When the U.S. Senate Finance Committee was wrangling to draft a health reform bill last summer, Sen. Kent Conrad (D-N.D.) suggested pushing aside the controversial public option in lieu of a system of health cooperatives. Many heads were raised: What was a health cooperative and could it address the myriad problems and complexities of patient care in the 21st century?
Despite a bevy of criticism and doubt from many Democrats leaning more to the left than most members of the Finance Committee, health cooperatives were included in the committee draft and survived the final cut of the Senate bill.
While the health care bill was all but confirmed dead after the election of Republican Scott Brown to fill a traditionally Democratic Senate seat from Massachusetts, recent stirrings of the near-cold cadaver have some health reform supporters hoping for one more chance. Speaker of the House Nancy Pelosi has suggested she might have the votes to use a budget reconciliation process to blend the House and Senate bills and pass comprehensive reform. It's likely that cooperatives would survive such a process, but to most people, they remain a vague but faintly hopeful concept, even as the director of research for the poster child of modern co-ops suggests that expecting co-ops to solve nationwide problems of access is "a tall order."
Although little known, they are not new on the American landscape. Several are operating today and health cooperatives provided care before health insurance became common; during the Great Depression 39 cooperatives served about 650,000 people.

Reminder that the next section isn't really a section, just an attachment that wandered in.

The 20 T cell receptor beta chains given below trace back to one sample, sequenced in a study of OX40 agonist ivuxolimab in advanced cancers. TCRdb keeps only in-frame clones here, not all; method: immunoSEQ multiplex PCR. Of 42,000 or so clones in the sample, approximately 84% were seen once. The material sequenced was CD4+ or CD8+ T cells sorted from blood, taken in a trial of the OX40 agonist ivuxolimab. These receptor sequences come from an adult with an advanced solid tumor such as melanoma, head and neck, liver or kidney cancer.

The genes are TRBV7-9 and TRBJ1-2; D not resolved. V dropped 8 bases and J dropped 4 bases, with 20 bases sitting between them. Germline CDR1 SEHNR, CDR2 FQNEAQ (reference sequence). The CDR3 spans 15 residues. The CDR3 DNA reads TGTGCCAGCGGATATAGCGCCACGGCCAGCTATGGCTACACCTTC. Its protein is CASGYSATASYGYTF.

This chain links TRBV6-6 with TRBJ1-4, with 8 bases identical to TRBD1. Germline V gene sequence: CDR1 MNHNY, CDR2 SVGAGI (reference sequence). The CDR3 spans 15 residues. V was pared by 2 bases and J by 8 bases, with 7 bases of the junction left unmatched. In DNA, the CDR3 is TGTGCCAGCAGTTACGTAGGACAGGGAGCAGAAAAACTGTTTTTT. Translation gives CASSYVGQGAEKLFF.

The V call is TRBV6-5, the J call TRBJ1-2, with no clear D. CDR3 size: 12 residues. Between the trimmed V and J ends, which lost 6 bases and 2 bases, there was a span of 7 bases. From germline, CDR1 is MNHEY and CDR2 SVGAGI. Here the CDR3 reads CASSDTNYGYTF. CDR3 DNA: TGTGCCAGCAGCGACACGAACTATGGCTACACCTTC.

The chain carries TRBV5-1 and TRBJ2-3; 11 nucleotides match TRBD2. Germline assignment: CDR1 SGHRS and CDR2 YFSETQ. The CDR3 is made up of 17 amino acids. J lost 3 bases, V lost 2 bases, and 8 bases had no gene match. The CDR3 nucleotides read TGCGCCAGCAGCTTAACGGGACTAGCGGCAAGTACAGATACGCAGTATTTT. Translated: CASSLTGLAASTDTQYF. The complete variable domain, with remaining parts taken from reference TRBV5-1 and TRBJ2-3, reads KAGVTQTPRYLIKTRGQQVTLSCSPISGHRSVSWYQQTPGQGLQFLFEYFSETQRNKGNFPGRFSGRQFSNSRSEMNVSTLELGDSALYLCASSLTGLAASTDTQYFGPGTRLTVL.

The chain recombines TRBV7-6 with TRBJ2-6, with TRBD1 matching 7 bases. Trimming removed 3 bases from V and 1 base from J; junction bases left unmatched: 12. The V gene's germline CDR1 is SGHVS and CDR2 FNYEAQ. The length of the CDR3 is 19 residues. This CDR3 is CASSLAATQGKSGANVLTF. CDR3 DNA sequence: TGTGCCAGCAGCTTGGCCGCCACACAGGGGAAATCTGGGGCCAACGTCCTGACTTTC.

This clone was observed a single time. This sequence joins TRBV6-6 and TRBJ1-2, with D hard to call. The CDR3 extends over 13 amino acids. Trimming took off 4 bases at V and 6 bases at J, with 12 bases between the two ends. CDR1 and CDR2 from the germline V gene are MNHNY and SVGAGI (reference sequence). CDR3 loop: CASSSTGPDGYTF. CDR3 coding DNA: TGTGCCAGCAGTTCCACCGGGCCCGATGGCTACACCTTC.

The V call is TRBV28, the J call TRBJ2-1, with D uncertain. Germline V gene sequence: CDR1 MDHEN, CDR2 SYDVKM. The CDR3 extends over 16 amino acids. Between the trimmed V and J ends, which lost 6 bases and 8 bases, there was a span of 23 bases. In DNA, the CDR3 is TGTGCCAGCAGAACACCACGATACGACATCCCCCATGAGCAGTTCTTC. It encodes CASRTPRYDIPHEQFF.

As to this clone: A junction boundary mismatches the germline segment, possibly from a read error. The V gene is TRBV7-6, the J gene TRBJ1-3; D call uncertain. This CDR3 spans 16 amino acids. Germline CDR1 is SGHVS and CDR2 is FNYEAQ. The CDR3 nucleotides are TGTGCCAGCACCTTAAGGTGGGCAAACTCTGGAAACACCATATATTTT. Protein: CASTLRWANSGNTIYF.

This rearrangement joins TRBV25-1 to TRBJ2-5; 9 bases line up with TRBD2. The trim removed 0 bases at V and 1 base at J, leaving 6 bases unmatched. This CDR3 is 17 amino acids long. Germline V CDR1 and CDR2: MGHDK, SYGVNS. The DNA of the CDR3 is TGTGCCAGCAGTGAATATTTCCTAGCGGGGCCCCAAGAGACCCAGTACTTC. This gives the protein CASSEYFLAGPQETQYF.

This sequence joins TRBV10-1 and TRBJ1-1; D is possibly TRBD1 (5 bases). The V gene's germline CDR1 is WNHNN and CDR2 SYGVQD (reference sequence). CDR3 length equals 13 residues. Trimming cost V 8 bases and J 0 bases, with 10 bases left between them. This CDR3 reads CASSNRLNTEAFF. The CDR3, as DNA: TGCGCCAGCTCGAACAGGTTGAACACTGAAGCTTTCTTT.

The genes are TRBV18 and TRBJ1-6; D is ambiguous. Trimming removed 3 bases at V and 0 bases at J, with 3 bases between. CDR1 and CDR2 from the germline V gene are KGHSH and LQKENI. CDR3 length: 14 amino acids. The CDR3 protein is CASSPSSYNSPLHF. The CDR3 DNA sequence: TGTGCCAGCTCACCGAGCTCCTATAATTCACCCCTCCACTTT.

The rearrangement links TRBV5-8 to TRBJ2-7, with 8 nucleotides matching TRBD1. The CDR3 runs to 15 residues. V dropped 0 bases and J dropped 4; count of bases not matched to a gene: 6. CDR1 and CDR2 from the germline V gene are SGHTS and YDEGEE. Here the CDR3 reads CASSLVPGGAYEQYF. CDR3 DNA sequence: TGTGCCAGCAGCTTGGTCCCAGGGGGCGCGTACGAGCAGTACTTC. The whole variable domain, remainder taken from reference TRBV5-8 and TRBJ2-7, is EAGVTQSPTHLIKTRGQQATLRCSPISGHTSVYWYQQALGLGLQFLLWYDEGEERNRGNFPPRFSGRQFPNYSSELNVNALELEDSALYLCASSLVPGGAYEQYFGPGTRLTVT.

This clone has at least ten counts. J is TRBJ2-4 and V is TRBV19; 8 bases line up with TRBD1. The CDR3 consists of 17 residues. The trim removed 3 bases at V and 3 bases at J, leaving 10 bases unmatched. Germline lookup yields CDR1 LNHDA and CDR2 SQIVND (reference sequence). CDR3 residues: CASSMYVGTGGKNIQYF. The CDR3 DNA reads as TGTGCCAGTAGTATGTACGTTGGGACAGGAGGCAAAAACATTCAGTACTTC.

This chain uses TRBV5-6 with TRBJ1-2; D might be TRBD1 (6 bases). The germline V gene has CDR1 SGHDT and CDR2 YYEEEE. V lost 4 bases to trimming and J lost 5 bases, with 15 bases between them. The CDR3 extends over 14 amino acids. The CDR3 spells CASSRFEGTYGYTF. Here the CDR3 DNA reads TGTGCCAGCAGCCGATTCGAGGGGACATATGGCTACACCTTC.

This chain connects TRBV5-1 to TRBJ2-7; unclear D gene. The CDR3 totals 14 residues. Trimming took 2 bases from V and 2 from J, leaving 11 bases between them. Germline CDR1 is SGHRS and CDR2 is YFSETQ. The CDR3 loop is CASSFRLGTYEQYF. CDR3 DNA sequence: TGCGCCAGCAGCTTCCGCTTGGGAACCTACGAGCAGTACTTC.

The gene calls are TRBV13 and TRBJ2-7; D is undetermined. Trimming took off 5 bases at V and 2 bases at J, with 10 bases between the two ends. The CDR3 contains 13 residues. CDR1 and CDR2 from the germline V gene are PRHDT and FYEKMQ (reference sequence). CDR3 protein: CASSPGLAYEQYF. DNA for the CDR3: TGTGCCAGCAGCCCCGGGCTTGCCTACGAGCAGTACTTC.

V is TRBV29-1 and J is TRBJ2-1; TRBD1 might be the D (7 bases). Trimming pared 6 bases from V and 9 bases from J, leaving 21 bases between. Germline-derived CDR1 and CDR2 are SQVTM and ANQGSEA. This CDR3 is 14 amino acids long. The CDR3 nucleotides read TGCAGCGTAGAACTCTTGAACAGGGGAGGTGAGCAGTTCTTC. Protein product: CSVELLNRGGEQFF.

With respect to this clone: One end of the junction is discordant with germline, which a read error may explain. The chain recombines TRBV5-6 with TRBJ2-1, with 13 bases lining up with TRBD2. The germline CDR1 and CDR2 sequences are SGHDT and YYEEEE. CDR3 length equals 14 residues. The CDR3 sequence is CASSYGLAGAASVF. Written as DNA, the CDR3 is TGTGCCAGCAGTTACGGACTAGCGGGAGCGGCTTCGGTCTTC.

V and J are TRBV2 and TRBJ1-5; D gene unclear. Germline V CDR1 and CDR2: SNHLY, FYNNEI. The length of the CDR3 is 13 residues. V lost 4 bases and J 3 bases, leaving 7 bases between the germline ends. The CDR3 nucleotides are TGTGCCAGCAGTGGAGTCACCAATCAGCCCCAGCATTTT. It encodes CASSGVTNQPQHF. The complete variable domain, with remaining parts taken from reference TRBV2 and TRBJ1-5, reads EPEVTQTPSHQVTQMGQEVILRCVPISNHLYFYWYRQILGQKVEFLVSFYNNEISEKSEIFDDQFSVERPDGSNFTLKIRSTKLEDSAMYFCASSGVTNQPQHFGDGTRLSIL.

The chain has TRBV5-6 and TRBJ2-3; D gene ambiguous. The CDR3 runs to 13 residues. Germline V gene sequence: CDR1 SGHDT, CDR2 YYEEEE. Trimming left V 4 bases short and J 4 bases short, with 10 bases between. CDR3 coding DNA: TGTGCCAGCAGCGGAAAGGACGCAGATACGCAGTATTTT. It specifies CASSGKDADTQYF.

A paper by a physician who has studied health care during that time offers both perspective and a bit of country wisdom.
"There's something about the transition in economic status that worsens people's health," said Michael Grey, chief of medicine at the Hospital of Central Connecticut and author of "Health Insurance Cooperatives: Lessons from the Great Depression," which appeared last month in the Journal of the American Medical Association.
He could have been talking about today — a Harvard University study found that in 2007 health costs were behind 62 percent of American bankruptcies — but Grey was referring to the health of rural Americans in the 1930s.
When the New Deal's Farm Service Administration found that half of all loan defaults by rural farmers were due to ill health, it came up with a solution: Bundle health care costs into farm loans and create health care cooperatives. At that time, the insurance concept was new to medicine, but the idea took hold.
Physicians participating in the program provided basic outpatient care and billed the cooperative for their services. Often a local judge was chosen as a trustee, and that person oversaw administration of the fund.
The participating doctors received about 65 percent of submitted bills, which at that time was much more than they would have received otherwise, Grey told Miller-McCune, and about what doctors receive today when billing Medicare for services.